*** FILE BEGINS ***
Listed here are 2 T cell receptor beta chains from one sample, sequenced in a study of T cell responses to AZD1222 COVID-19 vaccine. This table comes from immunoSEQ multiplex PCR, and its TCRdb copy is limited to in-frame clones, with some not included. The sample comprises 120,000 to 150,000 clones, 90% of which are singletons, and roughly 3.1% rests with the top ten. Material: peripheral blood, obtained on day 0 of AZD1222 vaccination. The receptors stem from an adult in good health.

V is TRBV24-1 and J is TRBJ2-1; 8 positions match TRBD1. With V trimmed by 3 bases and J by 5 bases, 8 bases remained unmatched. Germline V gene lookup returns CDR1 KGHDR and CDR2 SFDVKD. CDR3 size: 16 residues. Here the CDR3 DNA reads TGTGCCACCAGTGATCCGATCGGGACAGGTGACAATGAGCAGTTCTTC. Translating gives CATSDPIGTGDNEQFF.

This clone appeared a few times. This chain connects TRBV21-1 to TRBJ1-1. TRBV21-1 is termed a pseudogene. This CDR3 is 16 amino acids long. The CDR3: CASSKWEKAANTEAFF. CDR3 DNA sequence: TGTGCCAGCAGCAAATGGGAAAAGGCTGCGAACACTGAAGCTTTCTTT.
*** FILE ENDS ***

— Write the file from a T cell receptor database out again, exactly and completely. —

Listed here are 2 T cell receptor beta chains from one sample, sequenced in a study of T cell responses to AZD1222 COVID-19 vaccine. This table comes from immunoSEQ multiplex PCR, and its TCRdb copy is limited to in-frame clones, with some not included. The sample comprises 120,000 to 150,000 clones, 90% of which are singletons, and roughly 3.1% rests with the top ten. Material: peripheral blood, obtained on day 0 of AZD1222 vaccination. The receptors stem from an adult in good health.

V is TRBV24-1 and J is TRBJ2-1; 8 positions match TRBD1. With V trimmed by 3 bases and J by 5 bases, 8 bases remained unmatched. Germline V gene lookup returns CDR1 KGHDR and CDR2 SFDVKD. CDR3 size: 16 residues. Here the CDR3 DNA reads TGTGCCACCAGTGATCCGATCGGGACAGGTGACAATGAGCAGTTCTTC. Translating gives CATSDPIGTGDNEQFF.

This clone appeared a few times. This chain connects TRBV21-1 to TRBJ1-1. TRBV21-1 is termed a pseudogene. This CDR3 is 16 amino acids long. The CDR3: CASSKWEKAANTEAFF. CDR3 DNA sequence: TGTGCCAGCAGCAAATGGGAAAAGGCTGCGAACACTGAAGCTTTCTTT.